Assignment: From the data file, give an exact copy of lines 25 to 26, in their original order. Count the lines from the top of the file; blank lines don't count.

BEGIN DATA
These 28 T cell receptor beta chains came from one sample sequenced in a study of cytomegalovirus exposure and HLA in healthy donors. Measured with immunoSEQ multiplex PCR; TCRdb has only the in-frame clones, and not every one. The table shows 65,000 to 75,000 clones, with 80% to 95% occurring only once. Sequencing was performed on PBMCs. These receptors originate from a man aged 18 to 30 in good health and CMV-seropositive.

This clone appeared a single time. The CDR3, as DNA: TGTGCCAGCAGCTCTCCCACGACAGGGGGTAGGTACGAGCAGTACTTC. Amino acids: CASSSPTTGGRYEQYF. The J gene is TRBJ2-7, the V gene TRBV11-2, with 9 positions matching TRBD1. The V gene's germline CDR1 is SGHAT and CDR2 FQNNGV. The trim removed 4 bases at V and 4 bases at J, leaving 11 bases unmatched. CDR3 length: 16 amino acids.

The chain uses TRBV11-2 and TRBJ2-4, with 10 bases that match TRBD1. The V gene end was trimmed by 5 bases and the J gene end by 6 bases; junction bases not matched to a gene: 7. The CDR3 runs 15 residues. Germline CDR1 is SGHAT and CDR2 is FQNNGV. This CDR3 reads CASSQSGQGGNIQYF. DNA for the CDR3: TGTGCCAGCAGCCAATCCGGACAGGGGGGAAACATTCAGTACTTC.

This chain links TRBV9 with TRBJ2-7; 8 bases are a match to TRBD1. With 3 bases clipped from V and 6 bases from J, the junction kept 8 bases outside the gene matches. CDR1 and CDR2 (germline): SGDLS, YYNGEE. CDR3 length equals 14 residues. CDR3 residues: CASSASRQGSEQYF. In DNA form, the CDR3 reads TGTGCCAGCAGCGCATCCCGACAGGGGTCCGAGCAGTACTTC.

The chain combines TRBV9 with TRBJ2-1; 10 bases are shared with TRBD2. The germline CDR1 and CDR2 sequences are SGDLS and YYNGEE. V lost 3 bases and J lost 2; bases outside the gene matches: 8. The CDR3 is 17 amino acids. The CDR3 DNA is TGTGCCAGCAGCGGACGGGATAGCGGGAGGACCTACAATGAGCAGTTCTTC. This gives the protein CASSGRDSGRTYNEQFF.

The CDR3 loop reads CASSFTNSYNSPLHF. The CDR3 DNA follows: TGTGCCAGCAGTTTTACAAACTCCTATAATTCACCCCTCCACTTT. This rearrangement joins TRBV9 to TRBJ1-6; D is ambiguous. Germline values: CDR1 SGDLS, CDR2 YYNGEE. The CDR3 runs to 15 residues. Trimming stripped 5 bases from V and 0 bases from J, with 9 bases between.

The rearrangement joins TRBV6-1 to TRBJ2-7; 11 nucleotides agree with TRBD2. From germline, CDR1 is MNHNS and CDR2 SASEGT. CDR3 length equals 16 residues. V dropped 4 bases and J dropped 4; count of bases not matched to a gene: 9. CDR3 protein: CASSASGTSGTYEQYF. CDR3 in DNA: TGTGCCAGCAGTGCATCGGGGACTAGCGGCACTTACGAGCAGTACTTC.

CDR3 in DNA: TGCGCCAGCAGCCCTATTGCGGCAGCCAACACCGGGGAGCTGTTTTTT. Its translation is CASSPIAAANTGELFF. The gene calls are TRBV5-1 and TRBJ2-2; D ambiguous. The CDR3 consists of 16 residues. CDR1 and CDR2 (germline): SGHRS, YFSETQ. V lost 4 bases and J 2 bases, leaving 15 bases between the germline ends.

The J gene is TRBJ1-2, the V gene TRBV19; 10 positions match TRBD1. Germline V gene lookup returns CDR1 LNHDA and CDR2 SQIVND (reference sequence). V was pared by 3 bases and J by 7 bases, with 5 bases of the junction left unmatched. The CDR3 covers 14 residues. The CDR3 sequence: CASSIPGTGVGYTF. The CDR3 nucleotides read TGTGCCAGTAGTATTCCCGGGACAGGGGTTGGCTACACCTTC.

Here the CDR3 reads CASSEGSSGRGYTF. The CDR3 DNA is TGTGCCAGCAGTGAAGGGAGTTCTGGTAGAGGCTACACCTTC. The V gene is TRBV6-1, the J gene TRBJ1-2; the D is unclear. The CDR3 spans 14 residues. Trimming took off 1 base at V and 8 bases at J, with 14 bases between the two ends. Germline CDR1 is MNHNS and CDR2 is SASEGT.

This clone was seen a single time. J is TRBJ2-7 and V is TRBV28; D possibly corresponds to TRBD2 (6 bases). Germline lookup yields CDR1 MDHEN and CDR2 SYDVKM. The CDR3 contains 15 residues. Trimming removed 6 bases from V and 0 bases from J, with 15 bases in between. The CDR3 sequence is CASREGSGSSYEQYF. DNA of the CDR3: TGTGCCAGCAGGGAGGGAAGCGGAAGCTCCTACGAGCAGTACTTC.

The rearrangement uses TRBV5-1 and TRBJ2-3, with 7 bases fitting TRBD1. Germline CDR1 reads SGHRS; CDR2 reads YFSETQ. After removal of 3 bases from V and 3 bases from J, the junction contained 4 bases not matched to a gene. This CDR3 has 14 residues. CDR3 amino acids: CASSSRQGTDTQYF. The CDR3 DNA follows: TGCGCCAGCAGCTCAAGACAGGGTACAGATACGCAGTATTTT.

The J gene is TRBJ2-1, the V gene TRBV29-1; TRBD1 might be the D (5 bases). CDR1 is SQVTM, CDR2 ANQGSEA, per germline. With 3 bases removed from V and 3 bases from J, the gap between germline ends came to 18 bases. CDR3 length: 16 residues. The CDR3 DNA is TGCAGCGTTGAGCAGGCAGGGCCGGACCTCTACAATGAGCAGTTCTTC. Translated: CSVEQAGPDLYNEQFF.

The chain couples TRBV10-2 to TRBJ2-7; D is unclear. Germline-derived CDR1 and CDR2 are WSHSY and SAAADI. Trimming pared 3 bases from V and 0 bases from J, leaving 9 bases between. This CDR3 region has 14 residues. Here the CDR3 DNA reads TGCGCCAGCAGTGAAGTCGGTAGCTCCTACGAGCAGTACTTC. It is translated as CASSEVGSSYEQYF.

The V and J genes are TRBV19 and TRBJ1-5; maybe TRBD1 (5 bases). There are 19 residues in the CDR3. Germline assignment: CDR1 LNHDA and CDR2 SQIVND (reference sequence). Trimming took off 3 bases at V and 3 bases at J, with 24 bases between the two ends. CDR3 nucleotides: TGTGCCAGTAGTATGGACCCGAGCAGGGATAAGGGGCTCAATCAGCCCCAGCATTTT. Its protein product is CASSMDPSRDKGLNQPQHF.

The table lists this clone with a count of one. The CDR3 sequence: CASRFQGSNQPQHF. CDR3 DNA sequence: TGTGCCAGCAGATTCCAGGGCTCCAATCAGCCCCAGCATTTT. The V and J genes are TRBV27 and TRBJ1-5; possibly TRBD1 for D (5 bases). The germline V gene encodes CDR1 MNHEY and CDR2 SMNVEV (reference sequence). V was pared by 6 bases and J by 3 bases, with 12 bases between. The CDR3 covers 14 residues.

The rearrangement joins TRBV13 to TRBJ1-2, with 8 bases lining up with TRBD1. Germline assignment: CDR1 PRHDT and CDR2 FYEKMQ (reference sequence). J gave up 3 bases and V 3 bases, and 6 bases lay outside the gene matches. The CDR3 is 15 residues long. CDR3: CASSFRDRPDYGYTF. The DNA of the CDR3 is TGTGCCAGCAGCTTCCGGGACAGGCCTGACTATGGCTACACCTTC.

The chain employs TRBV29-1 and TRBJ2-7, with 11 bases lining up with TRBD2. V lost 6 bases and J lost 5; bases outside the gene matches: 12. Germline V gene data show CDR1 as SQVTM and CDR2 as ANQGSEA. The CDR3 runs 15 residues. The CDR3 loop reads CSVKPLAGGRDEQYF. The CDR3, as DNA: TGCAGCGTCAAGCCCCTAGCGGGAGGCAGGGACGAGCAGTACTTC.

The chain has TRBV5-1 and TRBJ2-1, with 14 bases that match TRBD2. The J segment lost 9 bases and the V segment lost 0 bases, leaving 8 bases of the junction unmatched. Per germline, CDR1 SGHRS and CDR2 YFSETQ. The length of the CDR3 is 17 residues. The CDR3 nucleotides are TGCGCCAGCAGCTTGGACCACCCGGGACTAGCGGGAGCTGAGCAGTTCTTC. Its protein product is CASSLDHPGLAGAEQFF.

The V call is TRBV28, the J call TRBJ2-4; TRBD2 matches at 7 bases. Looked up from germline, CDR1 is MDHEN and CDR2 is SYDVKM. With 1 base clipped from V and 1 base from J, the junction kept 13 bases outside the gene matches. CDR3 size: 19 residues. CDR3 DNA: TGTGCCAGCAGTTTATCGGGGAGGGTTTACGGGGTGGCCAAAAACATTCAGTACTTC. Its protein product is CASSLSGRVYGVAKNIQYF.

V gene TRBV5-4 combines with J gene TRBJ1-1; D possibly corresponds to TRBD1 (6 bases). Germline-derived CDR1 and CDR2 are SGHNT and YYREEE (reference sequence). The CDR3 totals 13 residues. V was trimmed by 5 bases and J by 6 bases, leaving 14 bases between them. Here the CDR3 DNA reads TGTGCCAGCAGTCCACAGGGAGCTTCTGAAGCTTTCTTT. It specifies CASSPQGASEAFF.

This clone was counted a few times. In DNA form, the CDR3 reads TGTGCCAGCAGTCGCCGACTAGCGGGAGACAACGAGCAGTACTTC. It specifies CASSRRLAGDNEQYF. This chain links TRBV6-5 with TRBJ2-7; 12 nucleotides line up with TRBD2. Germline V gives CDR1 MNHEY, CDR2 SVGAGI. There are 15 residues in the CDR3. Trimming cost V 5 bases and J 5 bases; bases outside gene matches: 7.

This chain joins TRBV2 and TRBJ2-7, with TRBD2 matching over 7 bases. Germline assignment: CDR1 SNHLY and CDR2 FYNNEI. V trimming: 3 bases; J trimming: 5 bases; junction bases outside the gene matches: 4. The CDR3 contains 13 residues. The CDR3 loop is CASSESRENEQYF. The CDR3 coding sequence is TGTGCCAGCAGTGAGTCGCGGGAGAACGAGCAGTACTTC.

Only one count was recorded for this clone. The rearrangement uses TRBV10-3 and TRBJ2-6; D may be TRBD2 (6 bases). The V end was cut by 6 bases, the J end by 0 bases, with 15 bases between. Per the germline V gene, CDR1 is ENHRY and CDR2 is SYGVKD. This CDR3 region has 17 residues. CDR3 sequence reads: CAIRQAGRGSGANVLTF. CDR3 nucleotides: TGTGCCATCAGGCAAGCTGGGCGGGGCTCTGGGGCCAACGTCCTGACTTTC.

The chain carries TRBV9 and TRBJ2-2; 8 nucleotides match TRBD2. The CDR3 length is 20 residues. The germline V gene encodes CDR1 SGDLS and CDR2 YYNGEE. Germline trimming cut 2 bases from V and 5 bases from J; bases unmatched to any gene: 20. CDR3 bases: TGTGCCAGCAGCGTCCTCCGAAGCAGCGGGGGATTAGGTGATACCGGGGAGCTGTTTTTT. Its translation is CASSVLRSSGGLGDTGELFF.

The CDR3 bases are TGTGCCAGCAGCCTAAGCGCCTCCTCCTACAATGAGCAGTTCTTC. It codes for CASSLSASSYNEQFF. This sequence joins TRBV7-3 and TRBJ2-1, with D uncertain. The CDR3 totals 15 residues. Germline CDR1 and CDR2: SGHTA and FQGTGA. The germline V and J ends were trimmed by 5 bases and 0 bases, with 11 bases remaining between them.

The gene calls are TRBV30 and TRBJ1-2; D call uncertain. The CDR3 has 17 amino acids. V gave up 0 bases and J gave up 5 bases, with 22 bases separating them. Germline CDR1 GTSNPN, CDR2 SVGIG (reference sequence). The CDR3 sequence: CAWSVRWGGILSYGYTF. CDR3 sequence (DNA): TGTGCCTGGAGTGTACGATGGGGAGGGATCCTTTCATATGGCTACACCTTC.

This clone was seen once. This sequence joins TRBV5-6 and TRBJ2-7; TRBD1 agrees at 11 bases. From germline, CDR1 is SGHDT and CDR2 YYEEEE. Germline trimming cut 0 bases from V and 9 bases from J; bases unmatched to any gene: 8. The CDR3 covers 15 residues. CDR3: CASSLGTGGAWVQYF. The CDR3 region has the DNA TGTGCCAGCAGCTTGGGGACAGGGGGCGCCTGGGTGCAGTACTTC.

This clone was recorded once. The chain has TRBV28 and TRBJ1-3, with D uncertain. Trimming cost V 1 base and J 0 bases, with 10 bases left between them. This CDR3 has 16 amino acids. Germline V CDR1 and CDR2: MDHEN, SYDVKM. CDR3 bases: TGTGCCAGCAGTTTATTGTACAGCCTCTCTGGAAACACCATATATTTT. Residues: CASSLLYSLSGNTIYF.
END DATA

The chain carries TRBV9 and TRBJ2-2; 8 nucleotides match TRBD2. The CDR3 length is 20 residues. The germline V gene encodes CDR1 SGDLS and CDR2 YYNGEE. Germline trimming cut 2 bases from V and 5 bases from J; bases unmatched to any gene: 20. CDR3 bases: TGTGCCAGCAGCGTCCTCCGAAGCAGCGGGGGATTAGGTGATACCGGGGAGCTGTTTTTT. Its translation is CASSVLRSSGGLGDTGELFF.

The CDR3 bases are TGTGCCAGCAGCCTAAGCGCCTCCTCCTACAATGAGCAGTTCTTC. It codes for CASSLSASSYNEQFF. This sequence joins TRBV7-3 and TRBJ2-1, with D uncertain. The CDR3 totals 15 residues. Germline CDR1 and CDR2: SGHTA and FQGTGA. The germline V and J ends were trimmed by 5 bases and 0 bases, with 11 bases remaining between them.